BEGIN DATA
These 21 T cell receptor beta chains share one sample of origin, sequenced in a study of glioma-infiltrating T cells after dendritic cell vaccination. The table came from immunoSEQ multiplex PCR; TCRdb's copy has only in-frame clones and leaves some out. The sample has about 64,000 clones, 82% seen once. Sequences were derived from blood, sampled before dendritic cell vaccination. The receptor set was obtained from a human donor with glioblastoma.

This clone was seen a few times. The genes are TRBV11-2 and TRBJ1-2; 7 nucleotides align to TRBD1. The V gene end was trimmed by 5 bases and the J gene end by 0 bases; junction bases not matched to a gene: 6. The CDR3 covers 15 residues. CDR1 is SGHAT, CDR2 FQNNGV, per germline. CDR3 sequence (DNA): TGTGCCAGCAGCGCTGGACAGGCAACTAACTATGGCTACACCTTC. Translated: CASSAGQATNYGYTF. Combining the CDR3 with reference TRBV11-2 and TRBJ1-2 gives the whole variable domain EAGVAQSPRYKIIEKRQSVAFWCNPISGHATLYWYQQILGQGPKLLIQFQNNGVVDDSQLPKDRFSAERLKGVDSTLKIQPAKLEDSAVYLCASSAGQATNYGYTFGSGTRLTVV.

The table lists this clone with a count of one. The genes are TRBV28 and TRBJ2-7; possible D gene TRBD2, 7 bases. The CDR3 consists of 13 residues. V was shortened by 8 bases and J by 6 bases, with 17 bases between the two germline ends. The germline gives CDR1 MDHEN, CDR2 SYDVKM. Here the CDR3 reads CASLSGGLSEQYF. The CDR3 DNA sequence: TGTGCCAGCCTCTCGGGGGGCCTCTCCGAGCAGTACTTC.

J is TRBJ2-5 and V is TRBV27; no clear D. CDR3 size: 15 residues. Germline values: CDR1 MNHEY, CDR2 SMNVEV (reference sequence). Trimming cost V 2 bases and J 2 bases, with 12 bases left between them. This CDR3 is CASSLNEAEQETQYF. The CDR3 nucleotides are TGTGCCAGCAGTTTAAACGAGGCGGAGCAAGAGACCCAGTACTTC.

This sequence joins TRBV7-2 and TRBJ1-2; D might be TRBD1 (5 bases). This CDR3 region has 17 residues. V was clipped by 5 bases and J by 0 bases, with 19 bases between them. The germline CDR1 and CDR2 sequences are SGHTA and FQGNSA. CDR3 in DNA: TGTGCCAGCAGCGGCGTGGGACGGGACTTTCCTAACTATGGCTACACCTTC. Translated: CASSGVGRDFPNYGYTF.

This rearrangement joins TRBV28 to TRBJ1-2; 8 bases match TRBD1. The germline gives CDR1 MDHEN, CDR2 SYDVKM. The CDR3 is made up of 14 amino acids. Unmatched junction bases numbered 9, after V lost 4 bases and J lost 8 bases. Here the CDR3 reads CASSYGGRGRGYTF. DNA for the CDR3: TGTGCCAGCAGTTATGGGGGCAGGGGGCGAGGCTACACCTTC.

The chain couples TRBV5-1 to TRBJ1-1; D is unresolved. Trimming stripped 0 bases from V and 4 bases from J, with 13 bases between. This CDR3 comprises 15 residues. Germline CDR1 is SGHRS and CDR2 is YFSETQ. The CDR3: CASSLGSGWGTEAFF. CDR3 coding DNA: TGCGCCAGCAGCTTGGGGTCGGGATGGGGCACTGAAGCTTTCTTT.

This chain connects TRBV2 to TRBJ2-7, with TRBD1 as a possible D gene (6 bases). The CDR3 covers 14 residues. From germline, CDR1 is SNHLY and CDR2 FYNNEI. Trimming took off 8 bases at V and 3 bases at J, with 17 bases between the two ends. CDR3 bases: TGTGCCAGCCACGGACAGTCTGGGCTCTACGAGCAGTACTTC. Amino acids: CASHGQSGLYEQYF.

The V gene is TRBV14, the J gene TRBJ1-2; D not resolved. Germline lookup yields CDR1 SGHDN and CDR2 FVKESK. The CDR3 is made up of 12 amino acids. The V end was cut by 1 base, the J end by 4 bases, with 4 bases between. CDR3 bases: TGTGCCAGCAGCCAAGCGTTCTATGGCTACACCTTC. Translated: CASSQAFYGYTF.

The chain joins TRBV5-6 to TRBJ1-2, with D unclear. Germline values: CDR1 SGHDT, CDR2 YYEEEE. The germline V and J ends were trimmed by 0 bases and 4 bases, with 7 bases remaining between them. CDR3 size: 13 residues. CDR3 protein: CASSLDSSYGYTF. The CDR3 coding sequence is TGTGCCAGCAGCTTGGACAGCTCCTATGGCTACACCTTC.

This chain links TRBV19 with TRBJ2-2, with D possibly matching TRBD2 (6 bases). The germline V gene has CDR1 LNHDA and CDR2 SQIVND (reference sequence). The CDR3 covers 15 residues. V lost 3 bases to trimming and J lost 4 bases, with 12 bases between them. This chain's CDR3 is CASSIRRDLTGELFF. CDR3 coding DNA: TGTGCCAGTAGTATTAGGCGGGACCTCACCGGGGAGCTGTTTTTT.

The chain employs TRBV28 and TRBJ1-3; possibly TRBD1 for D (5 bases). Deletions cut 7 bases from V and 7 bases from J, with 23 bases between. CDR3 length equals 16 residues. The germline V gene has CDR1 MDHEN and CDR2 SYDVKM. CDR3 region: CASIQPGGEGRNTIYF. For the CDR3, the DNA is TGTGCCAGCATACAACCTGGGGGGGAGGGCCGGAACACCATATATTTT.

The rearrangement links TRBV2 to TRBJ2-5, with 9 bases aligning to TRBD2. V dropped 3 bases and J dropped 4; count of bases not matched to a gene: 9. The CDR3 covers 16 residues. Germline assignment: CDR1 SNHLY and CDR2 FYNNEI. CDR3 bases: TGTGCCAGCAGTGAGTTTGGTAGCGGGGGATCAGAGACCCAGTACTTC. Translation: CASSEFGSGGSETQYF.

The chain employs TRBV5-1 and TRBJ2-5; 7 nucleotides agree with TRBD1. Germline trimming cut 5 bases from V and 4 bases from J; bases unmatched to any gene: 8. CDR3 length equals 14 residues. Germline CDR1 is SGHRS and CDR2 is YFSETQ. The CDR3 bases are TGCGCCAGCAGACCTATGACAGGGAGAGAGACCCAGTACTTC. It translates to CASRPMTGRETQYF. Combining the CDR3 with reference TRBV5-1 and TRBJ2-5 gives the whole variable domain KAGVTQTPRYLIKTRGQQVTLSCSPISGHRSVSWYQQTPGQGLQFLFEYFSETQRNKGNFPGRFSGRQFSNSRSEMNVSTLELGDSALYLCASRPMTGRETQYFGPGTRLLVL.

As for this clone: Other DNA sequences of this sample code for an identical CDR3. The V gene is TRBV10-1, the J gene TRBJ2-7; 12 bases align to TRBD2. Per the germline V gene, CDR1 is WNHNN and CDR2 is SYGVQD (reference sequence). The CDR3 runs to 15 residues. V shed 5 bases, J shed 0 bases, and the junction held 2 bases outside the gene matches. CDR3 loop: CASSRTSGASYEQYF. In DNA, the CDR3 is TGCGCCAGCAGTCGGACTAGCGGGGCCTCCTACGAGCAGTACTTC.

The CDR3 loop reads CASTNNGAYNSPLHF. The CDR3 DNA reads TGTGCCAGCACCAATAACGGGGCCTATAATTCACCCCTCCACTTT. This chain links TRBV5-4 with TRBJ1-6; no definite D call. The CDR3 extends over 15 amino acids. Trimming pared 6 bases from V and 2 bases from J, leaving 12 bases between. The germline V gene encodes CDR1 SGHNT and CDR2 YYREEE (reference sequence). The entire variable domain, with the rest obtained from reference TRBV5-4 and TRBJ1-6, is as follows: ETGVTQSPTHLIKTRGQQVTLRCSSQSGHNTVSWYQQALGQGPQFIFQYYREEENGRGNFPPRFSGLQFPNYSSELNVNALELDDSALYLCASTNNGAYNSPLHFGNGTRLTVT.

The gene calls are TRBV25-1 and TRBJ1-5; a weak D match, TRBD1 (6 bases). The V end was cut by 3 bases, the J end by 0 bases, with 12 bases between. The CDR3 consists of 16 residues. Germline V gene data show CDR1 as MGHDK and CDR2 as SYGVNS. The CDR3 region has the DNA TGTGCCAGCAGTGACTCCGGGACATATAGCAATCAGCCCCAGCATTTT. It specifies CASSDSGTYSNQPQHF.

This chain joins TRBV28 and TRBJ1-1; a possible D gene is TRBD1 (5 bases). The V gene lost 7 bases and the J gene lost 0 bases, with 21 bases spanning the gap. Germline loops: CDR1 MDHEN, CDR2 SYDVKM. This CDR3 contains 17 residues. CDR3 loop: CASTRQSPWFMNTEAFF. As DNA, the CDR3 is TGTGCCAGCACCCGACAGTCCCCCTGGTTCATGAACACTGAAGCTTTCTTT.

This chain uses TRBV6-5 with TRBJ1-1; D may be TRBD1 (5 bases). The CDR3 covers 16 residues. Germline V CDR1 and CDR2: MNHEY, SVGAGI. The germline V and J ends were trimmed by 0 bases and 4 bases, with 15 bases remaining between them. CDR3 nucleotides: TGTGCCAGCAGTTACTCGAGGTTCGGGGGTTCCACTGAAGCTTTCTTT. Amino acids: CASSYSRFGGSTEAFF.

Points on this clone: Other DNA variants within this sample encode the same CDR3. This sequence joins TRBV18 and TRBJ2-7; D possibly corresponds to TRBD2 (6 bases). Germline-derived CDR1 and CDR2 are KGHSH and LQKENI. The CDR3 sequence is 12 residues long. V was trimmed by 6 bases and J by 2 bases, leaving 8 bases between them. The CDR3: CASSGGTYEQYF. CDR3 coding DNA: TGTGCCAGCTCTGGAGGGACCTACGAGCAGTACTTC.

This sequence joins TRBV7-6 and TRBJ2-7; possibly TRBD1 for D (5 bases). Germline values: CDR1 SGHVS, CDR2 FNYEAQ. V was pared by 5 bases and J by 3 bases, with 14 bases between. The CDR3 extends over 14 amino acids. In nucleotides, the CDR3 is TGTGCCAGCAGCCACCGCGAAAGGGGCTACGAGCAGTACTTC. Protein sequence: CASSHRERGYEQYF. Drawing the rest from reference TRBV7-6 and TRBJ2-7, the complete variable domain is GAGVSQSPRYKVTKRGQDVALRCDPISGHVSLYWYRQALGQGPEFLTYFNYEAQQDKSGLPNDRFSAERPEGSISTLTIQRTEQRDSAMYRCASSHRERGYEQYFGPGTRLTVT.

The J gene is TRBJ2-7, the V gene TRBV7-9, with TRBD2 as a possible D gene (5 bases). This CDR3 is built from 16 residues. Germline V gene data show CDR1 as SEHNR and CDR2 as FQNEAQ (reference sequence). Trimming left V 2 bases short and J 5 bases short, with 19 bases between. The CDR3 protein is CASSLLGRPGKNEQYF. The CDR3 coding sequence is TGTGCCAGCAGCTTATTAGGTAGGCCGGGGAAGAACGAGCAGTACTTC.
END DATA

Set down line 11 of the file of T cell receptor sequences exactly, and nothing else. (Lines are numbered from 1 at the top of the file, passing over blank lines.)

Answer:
This chain links TRBV19 with TRBJ2-2, with D possibly matching TRBD2 (6 bases). The germline V gene has CDR1 LNHDA and CDR2 SQIVND (reference sequence). The CDR3 covers 15 residues. V lost 3 bases to trimming and J lost 4 bases, with 12 bases between them. This chain's CDR3 is CASSIRRDLTGELFF. CDR3 coding DNA: TGTGCCAGTAGTATTAGGCGGGACCTCACCGGGGAGCTGTTTTTT.